To read or not to read "Go Set a Watchman"?

That is the question facing fans of the novelist Harper Lee, whose sequel to "To Kill a Mockingbird" went on sale Tuesday in a tornado of controversy 55 years after the publication of a beloved best-seller that inspired a movie starring Gregory Peck as the brave and virtuous attorney Atticus Finch.

The initial print run of 2 million copies of "Watchman" has ignited a moribund publishing industry, but it remains unclear if Lee, who is now 89, in a nursing home and reportedly mostly blind and deaf following a stroke, rescinded her long-standing opposition to having the manuscript published.

"Watchman," which Lee wrote before "Mockingbird," takes place in the 1950s and flips the depiction of the legendary Atticus from a morally courageous lawyer fighting to save the life of an unjustly accused black man in small-town Alabama in the 1930s into a bigot. In the new book, Atticus is depicted as a segregationist who attends a meeting of the Ku Klux Klan and spouts racist observations.

The curious circumstances of Lee's lawyer/caretaker "discovering" the "Watchman" manuscript last year after the death of Lee's sister and the demolition of Atticus as a warrior for justice makes a lot of Lee fans -- and authors -- queasy.

"Everyone is talking about this" in the NYC Writers Circle, said its organizer, Alexis Jacobs, a forty-something writer who lives in east midtown.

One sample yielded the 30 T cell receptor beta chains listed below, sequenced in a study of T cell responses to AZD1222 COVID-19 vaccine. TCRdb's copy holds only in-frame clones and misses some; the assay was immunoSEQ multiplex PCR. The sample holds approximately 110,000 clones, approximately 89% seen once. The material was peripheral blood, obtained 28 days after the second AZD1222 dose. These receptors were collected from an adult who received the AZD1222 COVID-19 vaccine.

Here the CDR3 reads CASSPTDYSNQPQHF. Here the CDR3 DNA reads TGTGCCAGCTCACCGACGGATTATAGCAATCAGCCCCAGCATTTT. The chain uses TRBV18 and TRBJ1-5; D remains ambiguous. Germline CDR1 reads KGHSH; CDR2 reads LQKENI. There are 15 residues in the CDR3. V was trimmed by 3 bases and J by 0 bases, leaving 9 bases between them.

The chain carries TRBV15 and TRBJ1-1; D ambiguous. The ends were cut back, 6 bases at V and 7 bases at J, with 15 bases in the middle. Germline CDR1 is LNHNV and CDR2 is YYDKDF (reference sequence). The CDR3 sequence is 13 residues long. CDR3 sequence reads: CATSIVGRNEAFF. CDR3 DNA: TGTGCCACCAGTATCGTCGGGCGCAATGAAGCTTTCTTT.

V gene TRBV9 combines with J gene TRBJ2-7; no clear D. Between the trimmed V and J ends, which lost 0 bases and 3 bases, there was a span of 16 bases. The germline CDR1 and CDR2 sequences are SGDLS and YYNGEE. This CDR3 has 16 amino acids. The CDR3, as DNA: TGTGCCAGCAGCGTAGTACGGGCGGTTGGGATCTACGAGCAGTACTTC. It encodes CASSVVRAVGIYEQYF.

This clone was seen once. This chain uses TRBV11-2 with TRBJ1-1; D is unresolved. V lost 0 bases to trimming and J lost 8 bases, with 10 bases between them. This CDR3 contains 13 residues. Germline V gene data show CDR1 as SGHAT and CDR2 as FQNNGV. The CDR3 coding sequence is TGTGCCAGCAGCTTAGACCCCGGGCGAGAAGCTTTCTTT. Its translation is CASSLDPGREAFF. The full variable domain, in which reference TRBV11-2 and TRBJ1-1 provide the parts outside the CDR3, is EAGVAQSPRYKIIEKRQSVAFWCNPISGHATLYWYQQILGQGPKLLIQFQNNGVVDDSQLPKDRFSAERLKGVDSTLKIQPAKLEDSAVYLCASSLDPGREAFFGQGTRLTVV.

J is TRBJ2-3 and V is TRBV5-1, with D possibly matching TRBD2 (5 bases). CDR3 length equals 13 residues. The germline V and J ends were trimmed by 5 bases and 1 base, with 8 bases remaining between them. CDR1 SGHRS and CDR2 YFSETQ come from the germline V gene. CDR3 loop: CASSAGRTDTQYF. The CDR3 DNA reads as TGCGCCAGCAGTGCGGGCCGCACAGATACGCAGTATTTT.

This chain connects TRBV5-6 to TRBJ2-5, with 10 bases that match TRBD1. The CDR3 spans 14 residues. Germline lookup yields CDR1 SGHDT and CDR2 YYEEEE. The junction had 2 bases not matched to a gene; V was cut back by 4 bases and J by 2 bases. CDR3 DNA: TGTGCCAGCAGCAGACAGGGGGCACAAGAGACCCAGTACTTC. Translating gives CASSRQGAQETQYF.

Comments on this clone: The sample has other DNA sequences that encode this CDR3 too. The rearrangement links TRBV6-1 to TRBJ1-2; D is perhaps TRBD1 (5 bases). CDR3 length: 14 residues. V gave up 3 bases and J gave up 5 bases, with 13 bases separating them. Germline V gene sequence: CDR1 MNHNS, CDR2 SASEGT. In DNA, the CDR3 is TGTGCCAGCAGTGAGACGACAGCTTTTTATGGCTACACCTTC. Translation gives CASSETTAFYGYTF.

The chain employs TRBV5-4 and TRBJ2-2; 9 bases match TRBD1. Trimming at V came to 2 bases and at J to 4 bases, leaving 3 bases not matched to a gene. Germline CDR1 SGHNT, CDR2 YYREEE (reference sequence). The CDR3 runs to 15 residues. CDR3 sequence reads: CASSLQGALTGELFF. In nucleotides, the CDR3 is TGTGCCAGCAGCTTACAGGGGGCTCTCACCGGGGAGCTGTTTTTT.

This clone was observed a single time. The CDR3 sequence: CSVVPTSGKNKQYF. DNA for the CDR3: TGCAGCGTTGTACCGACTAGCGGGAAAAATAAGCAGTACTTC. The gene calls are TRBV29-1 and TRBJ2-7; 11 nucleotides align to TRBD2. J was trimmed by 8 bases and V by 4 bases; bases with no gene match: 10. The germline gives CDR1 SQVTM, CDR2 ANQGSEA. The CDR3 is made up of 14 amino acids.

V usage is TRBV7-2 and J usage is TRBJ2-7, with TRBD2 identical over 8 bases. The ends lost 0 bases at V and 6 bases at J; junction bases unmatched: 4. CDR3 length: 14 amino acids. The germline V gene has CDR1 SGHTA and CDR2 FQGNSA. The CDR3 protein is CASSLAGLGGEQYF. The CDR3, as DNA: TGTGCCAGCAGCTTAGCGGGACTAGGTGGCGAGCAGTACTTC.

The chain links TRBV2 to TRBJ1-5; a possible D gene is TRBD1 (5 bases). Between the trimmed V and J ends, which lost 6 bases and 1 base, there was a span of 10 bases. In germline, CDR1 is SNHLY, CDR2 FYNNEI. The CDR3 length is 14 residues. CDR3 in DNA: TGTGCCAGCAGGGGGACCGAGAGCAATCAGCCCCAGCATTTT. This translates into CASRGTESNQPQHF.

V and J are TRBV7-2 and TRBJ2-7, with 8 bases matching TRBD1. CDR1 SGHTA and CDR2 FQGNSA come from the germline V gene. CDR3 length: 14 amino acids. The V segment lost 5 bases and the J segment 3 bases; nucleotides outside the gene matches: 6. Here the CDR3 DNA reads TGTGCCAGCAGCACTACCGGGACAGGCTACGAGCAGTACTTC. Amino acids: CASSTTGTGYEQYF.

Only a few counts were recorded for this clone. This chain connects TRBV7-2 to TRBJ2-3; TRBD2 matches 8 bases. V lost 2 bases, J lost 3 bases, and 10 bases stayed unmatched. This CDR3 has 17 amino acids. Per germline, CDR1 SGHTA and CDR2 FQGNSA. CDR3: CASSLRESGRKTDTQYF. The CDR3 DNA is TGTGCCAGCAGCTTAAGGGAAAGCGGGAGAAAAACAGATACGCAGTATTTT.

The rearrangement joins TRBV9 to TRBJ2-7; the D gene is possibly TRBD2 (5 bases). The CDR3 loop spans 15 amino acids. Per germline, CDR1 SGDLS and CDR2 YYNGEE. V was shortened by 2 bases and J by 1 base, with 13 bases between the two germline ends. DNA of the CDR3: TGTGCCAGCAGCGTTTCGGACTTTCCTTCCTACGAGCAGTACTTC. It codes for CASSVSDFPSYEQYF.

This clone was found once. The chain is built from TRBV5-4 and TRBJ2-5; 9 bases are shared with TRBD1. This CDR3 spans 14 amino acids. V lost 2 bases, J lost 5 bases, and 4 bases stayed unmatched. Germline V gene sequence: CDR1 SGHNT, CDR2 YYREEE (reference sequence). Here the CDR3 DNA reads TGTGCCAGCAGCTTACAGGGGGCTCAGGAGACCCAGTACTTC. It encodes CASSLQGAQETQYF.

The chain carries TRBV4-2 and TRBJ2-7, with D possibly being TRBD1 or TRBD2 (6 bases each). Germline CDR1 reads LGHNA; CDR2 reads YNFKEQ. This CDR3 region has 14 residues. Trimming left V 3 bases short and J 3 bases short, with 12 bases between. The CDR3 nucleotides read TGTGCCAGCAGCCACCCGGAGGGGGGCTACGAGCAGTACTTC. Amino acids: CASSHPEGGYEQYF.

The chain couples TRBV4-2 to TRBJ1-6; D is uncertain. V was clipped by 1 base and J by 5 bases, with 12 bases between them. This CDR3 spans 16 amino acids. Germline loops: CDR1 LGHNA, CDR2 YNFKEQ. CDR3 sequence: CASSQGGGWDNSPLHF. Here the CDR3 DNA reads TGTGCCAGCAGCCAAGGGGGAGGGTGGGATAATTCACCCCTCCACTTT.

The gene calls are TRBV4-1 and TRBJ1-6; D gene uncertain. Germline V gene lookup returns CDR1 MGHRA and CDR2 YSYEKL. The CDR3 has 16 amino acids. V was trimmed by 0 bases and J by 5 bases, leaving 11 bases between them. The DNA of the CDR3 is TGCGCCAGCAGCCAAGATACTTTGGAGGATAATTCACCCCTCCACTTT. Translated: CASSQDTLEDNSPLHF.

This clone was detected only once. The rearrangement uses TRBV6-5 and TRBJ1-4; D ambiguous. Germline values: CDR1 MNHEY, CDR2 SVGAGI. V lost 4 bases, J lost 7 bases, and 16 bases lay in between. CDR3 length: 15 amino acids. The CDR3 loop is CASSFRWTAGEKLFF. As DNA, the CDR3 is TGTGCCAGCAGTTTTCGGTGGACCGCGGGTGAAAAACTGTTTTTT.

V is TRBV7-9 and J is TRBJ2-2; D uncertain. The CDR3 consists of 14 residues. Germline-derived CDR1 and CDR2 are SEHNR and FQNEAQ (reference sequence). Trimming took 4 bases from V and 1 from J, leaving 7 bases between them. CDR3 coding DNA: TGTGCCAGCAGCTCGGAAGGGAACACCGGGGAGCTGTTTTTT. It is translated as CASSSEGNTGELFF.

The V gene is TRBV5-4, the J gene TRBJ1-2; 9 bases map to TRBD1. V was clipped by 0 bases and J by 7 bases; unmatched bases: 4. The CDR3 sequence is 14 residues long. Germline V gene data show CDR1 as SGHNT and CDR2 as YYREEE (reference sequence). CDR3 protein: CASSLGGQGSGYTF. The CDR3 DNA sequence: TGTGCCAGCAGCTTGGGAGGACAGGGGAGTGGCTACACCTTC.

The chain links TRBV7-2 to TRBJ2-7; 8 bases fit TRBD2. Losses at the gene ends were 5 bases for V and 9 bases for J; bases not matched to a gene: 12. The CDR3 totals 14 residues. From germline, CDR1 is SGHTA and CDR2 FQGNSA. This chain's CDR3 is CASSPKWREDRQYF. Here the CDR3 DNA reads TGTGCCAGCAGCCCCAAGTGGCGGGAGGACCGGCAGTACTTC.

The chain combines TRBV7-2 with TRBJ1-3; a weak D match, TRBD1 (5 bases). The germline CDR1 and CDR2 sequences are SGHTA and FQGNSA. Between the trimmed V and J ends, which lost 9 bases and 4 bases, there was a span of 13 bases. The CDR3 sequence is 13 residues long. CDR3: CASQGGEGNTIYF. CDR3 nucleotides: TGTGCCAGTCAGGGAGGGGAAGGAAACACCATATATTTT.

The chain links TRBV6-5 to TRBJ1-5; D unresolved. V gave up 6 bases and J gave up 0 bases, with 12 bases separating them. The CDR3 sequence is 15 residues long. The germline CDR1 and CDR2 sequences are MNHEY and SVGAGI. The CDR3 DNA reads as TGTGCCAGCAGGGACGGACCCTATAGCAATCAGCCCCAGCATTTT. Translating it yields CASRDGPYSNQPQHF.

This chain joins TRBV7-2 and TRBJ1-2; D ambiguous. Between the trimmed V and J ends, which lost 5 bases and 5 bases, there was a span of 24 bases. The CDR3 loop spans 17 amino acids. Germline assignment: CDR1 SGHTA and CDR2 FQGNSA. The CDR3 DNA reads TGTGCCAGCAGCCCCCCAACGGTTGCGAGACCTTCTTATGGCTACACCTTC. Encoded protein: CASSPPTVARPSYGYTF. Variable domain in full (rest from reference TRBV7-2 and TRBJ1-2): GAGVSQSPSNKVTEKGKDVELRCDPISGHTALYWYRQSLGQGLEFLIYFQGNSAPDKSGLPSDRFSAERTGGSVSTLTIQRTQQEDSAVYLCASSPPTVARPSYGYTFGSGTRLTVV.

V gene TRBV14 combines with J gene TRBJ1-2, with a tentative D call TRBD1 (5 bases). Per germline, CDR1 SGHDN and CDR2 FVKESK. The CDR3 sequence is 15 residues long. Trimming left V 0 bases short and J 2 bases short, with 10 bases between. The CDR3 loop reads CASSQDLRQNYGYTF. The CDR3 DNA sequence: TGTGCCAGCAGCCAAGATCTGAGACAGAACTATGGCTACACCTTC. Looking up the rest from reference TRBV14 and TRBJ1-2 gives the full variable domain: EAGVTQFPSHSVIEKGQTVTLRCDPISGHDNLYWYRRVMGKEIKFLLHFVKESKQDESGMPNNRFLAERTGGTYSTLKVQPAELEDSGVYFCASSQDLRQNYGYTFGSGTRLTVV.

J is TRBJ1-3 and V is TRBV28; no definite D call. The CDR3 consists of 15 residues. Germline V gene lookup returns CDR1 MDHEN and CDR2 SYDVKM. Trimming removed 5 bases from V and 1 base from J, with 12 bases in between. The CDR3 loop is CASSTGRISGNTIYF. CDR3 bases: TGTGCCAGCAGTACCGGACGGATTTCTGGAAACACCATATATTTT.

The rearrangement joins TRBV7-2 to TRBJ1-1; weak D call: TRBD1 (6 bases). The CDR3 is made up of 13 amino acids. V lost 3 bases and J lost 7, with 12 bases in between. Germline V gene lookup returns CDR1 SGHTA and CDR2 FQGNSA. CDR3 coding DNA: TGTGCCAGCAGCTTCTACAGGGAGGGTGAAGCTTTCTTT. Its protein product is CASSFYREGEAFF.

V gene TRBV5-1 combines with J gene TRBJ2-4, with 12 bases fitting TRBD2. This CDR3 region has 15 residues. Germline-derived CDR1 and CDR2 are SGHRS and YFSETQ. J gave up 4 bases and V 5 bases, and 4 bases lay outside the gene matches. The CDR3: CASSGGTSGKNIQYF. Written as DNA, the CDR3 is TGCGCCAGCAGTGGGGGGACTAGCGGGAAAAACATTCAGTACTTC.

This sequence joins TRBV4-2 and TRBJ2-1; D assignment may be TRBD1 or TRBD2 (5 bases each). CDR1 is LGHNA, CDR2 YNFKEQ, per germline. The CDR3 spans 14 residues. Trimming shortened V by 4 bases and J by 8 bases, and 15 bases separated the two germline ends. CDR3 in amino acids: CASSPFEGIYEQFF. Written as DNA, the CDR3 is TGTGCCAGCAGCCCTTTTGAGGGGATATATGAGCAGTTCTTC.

Jacobs, author of "For Better or Curse," loves that the novel is rekindling enthusiasm for physical books, but she noted that novelists are often remembered for "the last big thing" they published and frets how "Watchman" will affect Lee's legacy. She is also tabling buying "Watchman" until she is assured Lee endorsed its release "out of respect" for the author. Knowing that the new tome portrays Atticus as a racist "feels like a betrayal of the character," Jacobs added.

This transformation of Atticus is fine by Felicia McCoy, 55, who notes that characters, like people, evolve and devolve over time.

"In ['Mockingbird'], he's too saintly," the Upper West Sider said. "I may still buy ['Watchman']. [The controversy] is part of the marketing."

But McCoy too wonders if Lee wanted "Watchman" published at all.

"I hope they're not manipulating her," she said of Lee's attorney and publisher.

Other Lee fans, such as Re'al Christian, 21, an NYU senior who lives in the West Village, are studiously avoiding reading anything in the press or on social media to keep an open mind.

"I want to read it as a blank slate," said the communications and art history major on her way to the cashier at the Union Square Barnes & Noble.

Hard-core Lee lovers are eager to see any words at all set to paper by a writer they worship.

"When I heard this was coming out, I almost flipped," said Marc Williams, 44, a real estate broker who lives in Hell's Kitchen.

"Mockingbird," which Oprah Winfrey described as "our national novel," is Williams' favorite book. He is eager to see if Lee's earlier effort reveals clues to her thinking and formation as a writer. Nothing Lee could write would disappoint Williams, but, he added, "I hope she gave her permission for this. I hope they did not take it from her."